The Supreme Court Restores Common Sense!


FLiP Director David Allison discusses the recent decision by the Supreme Court in the case of Potanina v Potanin.

The decision of the Supreme Court in Potanina v Potanin was handed down on 31 January 2024.  The case dealt with the narrow point about whether, on an application for a financial remedy (claim) after a foreign divorce, a court should be able to set aside permission granted to bring a claim that is heard without notice to the respondent.  Thankfully, the majority of judges in the Supreme Court decided that it should.

It is well known that the family court in England & Wales gives the financially weaker divorcing party more than they might expect to receive in almost every other country.  As a result of this, securing divorce jurisdiction in England & Wales for the spouses of the super-rich has become the goal of many.

What is less well known is that if a divorce takes place abroad and the claimant spouse is unhappy with their award, they can potentially still bring a claim in England & Wales provided they have been habitually resident here for at least 12 months.   Claims are made under Part III of the Matrimonial and Family Proceedings Act 1984.

There is an initial hurdle to making such a claim that requires the applicant to secure court permission.  The applicant must demonstrate that they have a substantial ground for making an application.  This requires evidence of the connection of the spouses to England & Wales and consideration of the financial relief granted by the foreign court as well as the availability of any property in England & Wales against which an award might be enforced. Rules of court provide for the permission stage to made without notice to the respondent. The rules do allow a judge to direct that the permission application should be determined on notice, but the vast majority are heard without any input fromfrom the respondent.

In the particular case of Potanina v Potanin, the permission application was heard and granted without notice to the husband.  He later claimed that his former wife had misled the judge, and he applied to set aside the grant of permission.  That application was heard over two days and the judge determined that he had been materially misled however unintentional that might have been. He then set aside the original permission and determined the permission application afresh.  He refused permission.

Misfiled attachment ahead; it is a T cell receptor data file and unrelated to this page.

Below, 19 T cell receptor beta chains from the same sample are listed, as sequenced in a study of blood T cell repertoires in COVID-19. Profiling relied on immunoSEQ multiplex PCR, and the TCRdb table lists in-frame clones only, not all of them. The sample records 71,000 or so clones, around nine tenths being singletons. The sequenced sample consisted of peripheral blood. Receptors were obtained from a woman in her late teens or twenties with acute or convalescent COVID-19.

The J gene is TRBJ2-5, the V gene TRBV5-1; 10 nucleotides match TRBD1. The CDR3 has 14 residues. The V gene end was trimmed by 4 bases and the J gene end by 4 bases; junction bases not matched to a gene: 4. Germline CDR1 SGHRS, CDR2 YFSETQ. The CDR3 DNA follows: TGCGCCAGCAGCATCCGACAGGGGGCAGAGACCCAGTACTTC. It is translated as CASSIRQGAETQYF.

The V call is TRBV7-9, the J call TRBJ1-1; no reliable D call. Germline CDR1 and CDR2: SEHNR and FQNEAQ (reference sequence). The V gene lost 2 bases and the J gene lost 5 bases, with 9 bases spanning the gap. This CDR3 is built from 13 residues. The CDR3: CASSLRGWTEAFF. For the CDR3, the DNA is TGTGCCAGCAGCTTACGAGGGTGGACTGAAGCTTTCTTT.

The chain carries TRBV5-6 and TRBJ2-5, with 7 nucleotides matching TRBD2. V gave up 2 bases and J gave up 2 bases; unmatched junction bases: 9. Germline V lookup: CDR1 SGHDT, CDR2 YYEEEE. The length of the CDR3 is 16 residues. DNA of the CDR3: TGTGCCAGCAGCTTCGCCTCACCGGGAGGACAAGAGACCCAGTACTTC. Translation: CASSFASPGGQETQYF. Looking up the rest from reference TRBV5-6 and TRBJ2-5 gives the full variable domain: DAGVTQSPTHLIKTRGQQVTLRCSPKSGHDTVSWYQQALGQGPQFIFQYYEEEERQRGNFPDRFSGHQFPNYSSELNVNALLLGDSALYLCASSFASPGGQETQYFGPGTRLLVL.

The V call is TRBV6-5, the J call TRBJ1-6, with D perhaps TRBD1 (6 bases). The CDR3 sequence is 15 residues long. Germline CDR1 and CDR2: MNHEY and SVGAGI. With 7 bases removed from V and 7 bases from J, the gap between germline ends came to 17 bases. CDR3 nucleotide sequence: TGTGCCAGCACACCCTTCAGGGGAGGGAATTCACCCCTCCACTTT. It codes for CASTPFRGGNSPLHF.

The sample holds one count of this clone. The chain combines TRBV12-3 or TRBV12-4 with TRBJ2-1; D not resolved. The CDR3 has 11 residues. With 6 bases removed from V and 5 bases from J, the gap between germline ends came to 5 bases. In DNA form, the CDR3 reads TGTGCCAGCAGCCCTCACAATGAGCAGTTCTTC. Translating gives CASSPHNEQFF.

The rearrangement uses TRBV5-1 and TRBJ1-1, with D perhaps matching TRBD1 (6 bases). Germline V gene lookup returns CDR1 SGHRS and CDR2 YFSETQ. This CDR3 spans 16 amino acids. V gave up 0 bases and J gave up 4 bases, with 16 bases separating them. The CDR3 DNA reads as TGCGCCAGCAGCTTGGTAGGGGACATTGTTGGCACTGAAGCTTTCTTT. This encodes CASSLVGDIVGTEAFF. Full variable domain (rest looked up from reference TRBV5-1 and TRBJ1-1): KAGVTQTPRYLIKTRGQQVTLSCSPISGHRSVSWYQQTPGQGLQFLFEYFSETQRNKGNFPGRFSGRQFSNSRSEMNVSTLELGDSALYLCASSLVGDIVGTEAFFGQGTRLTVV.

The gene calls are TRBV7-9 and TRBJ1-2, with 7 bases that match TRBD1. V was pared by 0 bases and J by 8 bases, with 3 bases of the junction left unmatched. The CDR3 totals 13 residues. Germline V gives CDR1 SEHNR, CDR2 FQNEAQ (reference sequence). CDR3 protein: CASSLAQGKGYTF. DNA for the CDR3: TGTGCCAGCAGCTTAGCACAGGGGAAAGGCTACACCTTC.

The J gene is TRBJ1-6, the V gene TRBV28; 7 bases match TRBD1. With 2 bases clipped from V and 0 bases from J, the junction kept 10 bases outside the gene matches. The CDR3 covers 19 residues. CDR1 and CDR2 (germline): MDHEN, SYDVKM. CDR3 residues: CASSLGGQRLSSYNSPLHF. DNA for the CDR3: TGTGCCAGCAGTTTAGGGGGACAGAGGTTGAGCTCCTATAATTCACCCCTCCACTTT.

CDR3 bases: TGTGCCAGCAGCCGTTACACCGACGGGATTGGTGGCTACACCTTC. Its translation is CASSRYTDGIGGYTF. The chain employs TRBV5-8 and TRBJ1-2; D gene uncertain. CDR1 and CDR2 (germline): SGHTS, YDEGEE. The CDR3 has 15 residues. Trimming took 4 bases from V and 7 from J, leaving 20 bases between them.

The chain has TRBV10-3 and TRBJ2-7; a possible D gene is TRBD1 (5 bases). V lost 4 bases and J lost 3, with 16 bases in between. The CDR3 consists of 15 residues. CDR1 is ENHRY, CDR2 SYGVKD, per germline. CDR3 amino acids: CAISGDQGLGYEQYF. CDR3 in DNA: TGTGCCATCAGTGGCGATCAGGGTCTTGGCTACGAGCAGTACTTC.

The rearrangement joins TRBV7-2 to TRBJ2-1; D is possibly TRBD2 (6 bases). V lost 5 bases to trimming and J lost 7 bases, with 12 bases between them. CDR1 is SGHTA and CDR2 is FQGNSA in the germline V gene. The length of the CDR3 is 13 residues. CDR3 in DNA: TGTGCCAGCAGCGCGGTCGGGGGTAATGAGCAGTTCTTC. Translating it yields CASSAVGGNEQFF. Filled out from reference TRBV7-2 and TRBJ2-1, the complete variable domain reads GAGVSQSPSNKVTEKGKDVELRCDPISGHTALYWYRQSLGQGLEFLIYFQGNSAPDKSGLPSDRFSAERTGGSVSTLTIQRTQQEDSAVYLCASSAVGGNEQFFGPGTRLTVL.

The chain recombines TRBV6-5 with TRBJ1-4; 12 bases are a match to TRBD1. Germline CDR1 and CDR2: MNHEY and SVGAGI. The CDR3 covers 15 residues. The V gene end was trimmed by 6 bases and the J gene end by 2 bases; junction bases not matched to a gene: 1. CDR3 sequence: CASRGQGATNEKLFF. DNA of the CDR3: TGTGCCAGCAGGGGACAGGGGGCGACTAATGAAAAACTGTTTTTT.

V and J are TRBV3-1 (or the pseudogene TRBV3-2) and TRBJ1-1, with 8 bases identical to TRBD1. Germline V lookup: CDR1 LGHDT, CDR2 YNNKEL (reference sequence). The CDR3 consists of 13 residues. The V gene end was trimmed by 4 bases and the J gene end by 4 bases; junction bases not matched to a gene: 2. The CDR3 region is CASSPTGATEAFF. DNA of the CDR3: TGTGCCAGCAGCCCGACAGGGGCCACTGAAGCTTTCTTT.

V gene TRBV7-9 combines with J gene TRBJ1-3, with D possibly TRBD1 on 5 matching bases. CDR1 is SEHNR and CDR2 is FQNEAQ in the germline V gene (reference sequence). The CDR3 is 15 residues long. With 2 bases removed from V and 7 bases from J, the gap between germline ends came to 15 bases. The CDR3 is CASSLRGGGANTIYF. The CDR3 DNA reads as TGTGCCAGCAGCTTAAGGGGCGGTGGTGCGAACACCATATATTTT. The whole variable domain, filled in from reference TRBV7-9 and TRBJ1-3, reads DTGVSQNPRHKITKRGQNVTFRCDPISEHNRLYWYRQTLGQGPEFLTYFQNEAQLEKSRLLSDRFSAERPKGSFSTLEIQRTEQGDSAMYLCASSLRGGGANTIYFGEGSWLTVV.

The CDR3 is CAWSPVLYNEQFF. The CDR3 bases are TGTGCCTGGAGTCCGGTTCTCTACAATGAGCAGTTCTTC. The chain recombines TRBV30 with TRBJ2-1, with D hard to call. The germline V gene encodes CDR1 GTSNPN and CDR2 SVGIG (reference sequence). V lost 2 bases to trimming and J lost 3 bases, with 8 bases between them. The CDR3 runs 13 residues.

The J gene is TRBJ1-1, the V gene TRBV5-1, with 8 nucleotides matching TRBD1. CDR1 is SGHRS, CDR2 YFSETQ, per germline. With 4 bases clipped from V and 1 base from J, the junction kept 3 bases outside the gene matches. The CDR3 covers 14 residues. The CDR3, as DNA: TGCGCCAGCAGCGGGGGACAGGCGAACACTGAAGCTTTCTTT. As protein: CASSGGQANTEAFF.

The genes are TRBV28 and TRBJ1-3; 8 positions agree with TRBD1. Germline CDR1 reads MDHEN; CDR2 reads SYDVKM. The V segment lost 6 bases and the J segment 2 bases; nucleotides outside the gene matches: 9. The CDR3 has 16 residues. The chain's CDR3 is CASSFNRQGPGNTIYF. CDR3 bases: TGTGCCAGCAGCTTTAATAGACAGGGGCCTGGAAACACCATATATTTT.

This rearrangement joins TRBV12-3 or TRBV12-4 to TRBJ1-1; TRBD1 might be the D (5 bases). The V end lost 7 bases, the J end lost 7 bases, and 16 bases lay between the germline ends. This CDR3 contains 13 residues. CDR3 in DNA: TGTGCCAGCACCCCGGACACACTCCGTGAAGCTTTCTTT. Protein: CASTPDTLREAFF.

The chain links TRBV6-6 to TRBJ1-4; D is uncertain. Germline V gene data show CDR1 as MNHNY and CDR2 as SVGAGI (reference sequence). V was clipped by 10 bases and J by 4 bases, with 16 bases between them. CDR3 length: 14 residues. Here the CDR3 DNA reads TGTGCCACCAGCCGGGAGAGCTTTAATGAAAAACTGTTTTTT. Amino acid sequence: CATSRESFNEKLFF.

The wife appealed to the Court of Appeal.  The Court of Appeal said that the law only allowed the court to reconsider permission if two stringent conditions were met:

  • The first was that there is a compelling reason to do so and in practice only where a decisive authority was overlooked, or the court had been misled.
  • The second condition was that, unless the applicant can demonstrate a “knock out blow”, the set aside application should be adjourned and heard with the substantive application.

As the Supreme Court said that was tantamount to affirming the grant of permission.  As the Court of Appeal in this case decided that there was no such “knockout blow” they restored permission and sent the case back to the High Court.  The husband then appealed to the Supreme Court.

The decision of the Supreme Court was obvious common sense.  They said it is a fundamental rule that before a Judge makes an order that they must give the other party the chance to object.  If that is not practicable, then the Judge must give the other party an opportunity to argue that the order be set aside or varied.  They went on to say that the Court of Appeal judgment in this case led to the perverse result that because the husband could not demonstrate that the wife had materially misled the court, he could not address the court on whether the test for granting permission had been met or whether it should be set aside.  This meant the original order granting permission was restored, even though having heard arguments on both sides, the judge concluded the test for granting permission had not been satisfied.

The Supreme Court said that the requirement for a “knock out blow” came from a misunderstanding of previous authority.  It allowed the husband’s appeal.  However, as the wife’s appeal to the Court of Appeal was also made on other grounds that were not determined, the case was sent back to the Court of Appeal for those issues to be determined.

Although this case rumbles on, the Supreme Court decision is good news for those wealthy individuals who have found themselves subject to claims by former spouses in England, where their own connection may be limited.  At least now they will be able to apply to set aside permission where it is appropriate to do so.  Good common sense!


David Allison is a director at Family Law in Partnership. He acts for a wide range of individuals including business owners, entrepreneurs, bankers, other lawyers and their partners. The focus of his practice is financial claims on divorce, particularly those with an international element, but he is also well known for his expertise in the legal issues affecting cohabitants, same sex couples and civil partners.

At FLiP our lawyers work on some of the most complex and challenging family law cases. We have long been known for our pioneering and innovative work, drawing on our deep skill base to support our clients during the most difficult of times.

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